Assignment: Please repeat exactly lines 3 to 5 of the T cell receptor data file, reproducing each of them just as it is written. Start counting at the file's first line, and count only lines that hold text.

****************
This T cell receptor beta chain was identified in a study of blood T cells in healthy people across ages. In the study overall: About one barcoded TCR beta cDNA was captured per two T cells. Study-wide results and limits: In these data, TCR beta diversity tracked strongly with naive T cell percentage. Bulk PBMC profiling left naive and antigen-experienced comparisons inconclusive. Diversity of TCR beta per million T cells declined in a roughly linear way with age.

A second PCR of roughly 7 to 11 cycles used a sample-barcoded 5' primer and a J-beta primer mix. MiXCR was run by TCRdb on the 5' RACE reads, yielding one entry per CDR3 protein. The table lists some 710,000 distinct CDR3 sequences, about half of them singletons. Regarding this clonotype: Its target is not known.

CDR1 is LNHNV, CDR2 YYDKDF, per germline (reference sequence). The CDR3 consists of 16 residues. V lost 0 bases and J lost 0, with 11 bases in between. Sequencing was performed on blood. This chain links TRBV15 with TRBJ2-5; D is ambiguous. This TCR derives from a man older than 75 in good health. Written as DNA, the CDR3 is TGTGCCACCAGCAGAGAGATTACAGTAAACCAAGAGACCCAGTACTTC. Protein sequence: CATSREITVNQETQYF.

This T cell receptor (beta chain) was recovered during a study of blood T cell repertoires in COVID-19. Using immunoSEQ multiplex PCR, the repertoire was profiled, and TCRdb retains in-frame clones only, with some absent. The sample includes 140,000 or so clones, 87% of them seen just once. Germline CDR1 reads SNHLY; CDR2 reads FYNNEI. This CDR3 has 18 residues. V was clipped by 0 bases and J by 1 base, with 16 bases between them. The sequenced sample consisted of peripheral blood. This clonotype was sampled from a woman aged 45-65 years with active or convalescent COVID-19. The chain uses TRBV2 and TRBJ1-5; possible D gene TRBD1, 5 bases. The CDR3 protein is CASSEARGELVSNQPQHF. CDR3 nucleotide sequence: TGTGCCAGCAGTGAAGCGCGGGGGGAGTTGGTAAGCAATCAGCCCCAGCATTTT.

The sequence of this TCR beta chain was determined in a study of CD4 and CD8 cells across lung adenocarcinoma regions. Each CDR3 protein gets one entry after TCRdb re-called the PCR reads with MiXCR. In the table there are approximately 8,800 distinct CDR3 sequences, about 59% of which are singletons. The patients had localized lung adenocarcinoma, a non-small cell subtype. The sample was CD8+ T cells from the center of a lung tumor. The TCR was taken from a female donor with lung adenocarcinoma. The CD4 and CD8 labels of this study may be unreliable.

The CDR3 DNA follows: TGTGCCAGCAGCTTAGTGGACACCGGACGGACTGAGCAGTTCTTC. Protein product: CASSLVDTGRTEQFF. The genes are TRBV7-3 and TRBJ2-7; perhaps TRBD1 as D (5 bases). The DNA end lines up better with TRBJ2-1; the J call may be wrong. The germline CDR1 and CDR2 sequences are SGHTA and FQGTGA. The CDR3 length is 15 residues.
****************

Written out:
CDR1 is LNHNV, CDR2 YYDKDF, per germline (reference sequence). The CDR3 consists of 16 residues. V lost 0 bases and J lost 0, with 11 bases in between. Sequencing was performed on blood. This chain links TRBV15 with TRBJ2-5; D is ambiguous. This TCR derives from a man older than 75 in good health. Written as DNA, the CDR3 is TGTGCCACCAGCAGAGAGATTACAGTAAACCAAGAGACCCAGTACTTC. Protein sequence: CATSREITVNQETQYF.

This T cell receptor (beta chain) was recovered during a study of blood T cell repertoires in COVID-19. Using immunoSEQ multiplex PCR, the repertoire was profiled, and TCRdb retains in-frame clones only, with some absent. The sample includes 140,000 or so clones, 87% of them seen just once. Germline CDR1 reads SNHLY; CDR2 reads FYNNEI. This CDR3 has 18 residues. V was clipped by 0 bases and J by 1 base, with 16 bases between them. The sequenced sample consisted of peripheral blood. This clonotype was sampled from a woman aged 45-65 years with active or convalescent COVID-19. The chain uses TRBV2 and TRBJ1-5; possible D gene TRBD1, 5 bases. The CDR3 protein is CASSEARGELVSNQPQHF. CDR3 nucleotide sequence: TGTGCCAGCAGTGAAGCGCGGGGGGAGTTGGTAAGCAATCAGCCCCAGCATTTT.

The sequence of this TCR beta chain was determined in a study of CD4 and CD8 cells across lung adenocarcinoma regions. Each CDR3 protein gets one entry after TCRdb re-called the PCR reads with MiXCR. In the table there are approximately 8,800 distinct CDR3 sequences, about 59% of which are singletons. The patients had localized lung adenocarcinoma, a non-small cell subtype. The sample was CD8+ T cells from the center of a lung tumor. The TCR was taken from a female donor with lung adenocarcinoma. The CD4 and CD8 labels of this study may be unreliable.